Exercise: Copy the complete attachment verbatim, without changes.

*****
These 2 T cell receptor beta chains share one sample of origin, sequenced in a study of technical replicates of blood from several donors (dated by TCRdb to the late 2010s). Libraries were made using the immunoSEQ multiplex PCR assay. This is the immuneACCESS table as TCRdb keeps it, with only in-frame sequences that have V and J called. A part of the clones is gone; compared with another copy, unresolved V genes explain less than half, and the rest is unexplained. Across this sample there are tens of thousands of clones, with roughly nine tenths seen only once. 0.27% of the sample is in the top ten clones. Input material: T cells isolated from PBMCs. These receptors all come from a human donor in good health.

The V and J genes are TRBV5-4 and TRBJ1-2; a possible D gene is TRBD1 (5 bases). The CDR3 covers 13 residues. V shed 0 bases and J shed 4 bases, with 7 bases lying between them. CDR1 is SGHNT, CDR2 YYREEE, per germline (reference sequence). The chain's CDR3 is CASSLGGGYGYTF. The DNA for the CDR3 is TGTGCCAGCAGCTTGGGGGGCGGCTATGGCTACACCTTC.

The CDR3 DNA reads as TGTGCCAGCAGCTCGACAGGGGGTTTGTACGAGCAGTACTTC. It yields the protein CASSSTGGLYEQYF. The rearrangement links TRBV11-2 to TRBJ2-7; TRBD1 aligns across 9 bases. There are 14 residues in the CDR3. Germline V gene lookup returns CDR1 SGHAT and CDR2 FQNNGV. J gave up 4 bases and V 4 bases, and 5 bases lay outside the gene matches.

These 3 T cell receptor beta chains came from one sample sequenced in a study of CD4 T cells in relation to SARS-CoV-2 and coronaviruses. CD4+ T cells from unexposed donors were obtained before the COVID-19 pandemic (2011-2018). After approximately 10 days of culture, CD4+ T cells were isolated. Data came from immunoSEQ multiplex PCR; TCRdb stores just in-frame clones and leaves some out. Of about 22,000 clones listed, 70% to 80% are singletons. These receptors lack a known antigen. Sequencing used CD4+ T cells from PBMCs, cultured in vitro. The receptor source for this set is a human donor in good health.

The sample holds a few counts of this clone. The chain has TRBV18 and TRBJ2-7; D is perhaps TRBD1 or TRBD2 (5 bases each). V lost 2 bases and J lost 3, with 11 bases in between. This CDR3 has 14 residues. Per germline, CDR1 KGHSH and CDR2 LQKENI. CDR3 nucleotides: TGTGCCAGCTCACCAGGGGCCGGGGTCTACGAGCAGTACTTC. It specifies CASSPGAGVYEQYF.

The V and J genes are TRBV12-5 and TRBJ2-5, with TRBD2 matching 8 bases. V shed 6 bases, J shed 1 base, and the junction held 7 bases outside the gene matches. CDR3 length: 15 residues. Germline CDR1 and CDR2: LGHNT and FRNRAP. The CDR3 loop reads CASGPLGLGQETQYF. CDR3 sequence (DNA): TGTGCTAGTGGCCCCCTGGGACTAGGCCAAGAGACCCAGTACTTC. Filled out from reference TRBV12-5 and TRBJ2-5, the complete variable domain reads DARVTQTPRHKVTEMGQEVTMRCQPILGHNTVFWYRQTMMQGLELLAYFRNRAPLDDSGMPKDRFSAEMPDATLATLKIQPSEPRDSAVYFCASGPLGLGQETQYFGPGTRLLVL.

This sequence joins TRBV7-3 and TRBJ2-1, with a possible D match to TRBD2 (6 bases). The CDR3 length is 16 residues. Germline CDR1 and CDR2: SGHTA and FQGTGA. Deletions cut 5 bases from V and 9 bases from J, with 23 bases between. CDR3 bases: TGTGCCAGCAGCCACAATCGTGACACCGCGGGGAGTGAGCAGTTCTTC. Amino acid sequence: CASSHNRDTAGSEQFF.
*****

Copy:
These 2 T cell receptor beta chains share one sample of origin, sequenced in a study of technical replicates of blood from several donors (dated by TCRdb to the late 2010s). Libraries were made using the immunoSEQ multiplex PCR assay. This is the immuneACCESS table as TCRdb keeps it, with only in-frame sequences that have V and J called. A part of the clones is gone; compared with another copy, unresolved V genes explain less than half, and the rest is unexplained. Across this sample there are tens of thousands of clones, with roughly nine tenths seen only once. 0.27% of the sample is in the top ten clones. Input material: T cells isolated from PBMCs. These receptors all come from a human donor in good health.

The V and J genes are TRBV5-4 and TRBJ1-2; a possible D gene is TRBD1 (5 bases). The CDR3 covers 13 residues. V shed 0 bases and J shed 4 bases, with 7 bases lying between them. CDR1 is SGHNT, CDR2 YYREEE, per germline (reference sequence). The chain's CDR3 is CASSLGGGYGYTF. The DNA for the CDR3 is TGTGCCAGCAGCTTGGGGGGCGGCTATGGCTACACCTTC.

The CDR3 DNA reads as TGTGCCAGCAGCTCGACAGGGGGTTTGTACGAGCAGTACTTC. It yields the protein CASSSTGGLYEQYF. The rearrangement links TRBV11-2 to TRBJ2-7; TRBD1 aligns across 9 bases. There are 14 residues in the CDR3. Germline V gene lookup returns CDR1 SGHAT and CDR2 FQNNGV. J gave up 4 bases and V 4 bases, and 5 bases lay outside the gene matches.

These 3 T cell receptor beta chains came from one sample sequenced in a study of CD4 T cells in relation to SARS-CoV-2 and coronaviruses. CD4+ T cells from unexposed donors were obtained before the COVID-19 pandemic (2011-2018). After approximately 10 days of culture, CD4+ T cells were isolated. Data came from immunoSEQ multiplex PCR; TCRdb stores just in-frame clones and leaves some out. Of about 22,000 clones listed, 70% to 80% are singletons. These receptors lack a known antigen. Sequencing used CD4+ T cells from PBMCs, cultured in vitro. The receptor source for this set is a human donor in good health.

The sample holds a few counts of this clone. The chain has TRBV18 and TRBJ2-7; D is perhaps TRBD1 or TRBD2 (5 bases each). V lost 2 bases and J lost 3, with 11 bases in between. This CDR3 has 14 residues. Per germline, CDR1 KGHSH and CDR2 LQKENI. CDR3 nucleotides: TGTGCCAGCTCACCAGGGGCCGGGGTCTACGAGCAGTACTTC. It specifies CASSPGAGVYEQYF.

The V and J genes are TRBV12-5 and TRBJ2-5, with TRBD2 matching 8 bases. V shed 6 bases, J shed 1 base, and the junction held 7 bases outside the gene matches. CDR3 length: 15 residues. Germline CDR1 and CDR2: LGHNT and FRNRAP. The CDR3 loop reads CASGPLGLGQETQYF. CDR3 sequence (DNA): TGTGCTAGTGGCCCCCTGGGACTAGGCCAAGAGACCCAGTACTTC. Filled out from reference TRBV12-5 and TRBJ2-5, the complete variable domain reads DARVTQTPRHKVTEMGQEVTMRCQPILGHNTVFWYRQTMMQGLELLAYFRNRAPLDDSGMPKDRFSAEMPDATLATLKIQPSEPRDSAVYFCASGPLGLGQETQYFGPGTRLLVL.

This sequence joins TRBV7-3 and TRBJ2-1, with a possible D match to TRBD2 (6 bases). The CDR3 length is 16 residues. Germline CDR1 and CDR2: SGHTA and FQGTGA. Deletions cut 5 bases from V and 9 bases from J, with 23 bases between. CDR3 bases: TGTGCCAGCAGCCACAATCGTGACACCGCGGGGAGTGAGCAGTTCTTC. Amino acid sequence: CASSHNRDTAGSEQFF.